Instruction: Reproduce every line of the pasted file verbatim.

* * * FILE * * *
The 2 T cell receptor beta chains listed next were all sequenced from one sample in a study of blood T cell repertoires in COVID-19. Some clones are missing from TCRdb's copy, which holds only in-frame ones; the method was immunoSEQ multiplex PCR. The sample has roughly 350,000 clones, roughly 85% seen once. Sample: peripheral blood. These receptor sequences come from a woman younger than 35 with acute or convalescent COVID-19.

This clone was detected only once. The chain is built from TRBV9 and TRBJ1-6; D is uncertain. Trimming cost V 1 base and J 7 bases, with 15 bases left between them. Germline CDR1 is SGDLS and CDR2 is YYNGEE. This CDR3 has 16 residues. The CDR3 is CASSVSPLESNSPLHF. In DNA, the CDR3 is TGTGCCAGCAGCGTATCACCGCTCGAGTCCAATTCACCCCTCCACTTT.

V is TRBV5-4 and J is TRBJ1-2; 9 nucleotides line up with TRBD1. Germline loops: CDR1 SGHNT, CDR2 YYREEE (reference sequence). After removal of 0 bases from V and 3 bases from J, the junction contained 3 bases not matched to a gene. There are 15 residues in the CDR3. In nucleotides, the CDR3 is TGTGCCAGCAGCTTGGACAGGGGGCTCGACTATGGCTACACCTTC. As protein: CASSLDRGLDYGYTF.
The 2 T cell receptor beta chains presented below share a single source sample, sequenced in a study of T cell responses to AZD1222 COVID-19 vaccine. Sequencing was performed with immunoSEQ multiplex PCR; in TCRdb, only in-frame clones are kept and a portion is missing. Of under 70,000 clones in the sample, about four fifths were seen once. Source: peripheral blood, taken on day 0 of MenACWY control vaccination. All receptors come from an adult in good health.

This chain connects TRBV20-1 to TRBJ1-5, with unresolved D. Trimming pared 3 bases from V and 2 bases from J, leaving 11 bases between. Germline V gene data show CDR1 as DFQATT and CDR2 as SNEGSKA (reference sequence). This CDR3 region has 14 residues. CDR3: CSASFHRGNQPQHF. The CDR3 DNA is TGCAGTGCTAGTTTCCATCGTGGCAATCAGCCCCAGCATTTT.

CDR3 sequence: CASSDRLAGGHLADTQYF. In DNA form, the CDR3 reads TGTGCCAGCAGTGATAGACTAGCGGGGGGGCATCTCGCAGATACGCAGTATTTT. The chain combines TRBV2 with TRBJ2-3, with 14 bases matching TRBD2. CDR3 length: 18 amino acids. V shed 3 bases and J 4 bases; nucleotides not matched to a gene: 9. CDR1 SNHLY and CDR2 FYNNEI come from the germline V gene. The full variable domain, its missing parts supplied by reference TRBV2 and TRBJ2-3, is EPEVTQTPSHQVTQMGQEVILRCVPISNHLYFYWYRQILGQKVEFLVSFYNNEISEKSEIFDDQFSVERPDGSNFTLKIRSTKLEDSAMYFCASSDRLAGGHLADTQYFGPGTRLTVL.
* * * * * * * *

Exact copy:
The 2 T cell receptor beta chains listed next were all sequenced from one sample in a study of blood T cell repertoires in COVID-19. Some clones are missing from TCRdb's copy, which holds only in-frame ones; the method was immunoSEQ multiplex PCR. The sample has roughly 350,000 clones, roughly 85% seen once. Sample: peripheral blood. These receptor sequences come from a woman younger than 35 with acute or convalescent COVID-19.

This clone was detected only once. The chain is built from TRBV9 and TRBJ1-6; D is uncertain. Trimming cost V 1 base and J 7 bases, with 15 bases left between them. Germline CDR1 is SGDLS and CDR2 is YYNGEE. This CDR3 has 16 residues. The CDR3 is CASSVSPLESNSPLHF. In DNA, the CDR3 is TGTGCCAGCAGCGTATCACCGCTCGAGTCCAATTCACCCCTCCACTTT.

V is TRBV5-4 and J is TRBJ1-2; 9 nucleotides line up with TRBD1. Germline loops: CDR1 SGHNT, CDR2 YYREEE (reference sequence). After removal of 0 bases from V and 3 bases from J, the junction contained 3 bases not matched to a gene. There are 15 residues in the CDR3. In nucleotides, the CDR3 is TGTGCCAGCAGCTTGGACAGGGGGCTCGACTATGGCTACACCTTC. As protein: CASSLDRGLDYGYTF.
The 2 T cell receptor beta chains presented below share a single source sample, sequenced in a study of T cell responses to AZD1222 COVID-19 vaccine. Sequencing was performed with immunoSEQ multiplex PCR; in TCRdb, only in-frame clones are kept and a portion is missing. Of under 70,000 clones in the sample, about four fifths were seen once. Source: peripheral blood, taken on day 0 of MenACWY control vaccination. All receptors come from an adult in good health.

This chain connects TRBV20-1 to TRBJ1-5, with unresolved D. Trimming pared 3 bases from V and 2 bases from J, leaving 11 bases between. Germline V gene data show CDR1 as DFQATT and CDR2 as SNEGSKA (reference sequence). This CDR3 region has 14 residues. CDR3: CSASFHRGNQPQHF. The CDR3 DNA is TGCAGTGCTAGTTTCCATCGTGGCAATCAGCCCCAGCATTTT.

CDR3 sequence: CASSDRLAGGHLADTQYF. In DNA form, the CDR3 reads TGTGCCAGCAGTGATAGACTAGCGGGGGGGCATCTCGCAGATACGCAGTATTTT. The chain combines TRBV2 with TRBJ2-3, with 14 bases matching TRBD2. CDR3 length: 18 amino acids. V shed 3 bases and J 4 bases; nucleotides not matched to a gene: 9. CDR1 SNHLY and CDR2 FYNNEI come from the germline V gene. The full variable domain, its missing parts supplied by reference TRBV2 and TRBJ2-3, is EPEVTQTPSHQVTQMGQEVILRCVPISNHLYFYWYRQILGQKVEFLVSFYNNEISEKSEIFDDQFSVERPDGSNFTLKIRSTKLEDSAMYFCASSDRLAGGHLADTQYFGPGTRLTVL.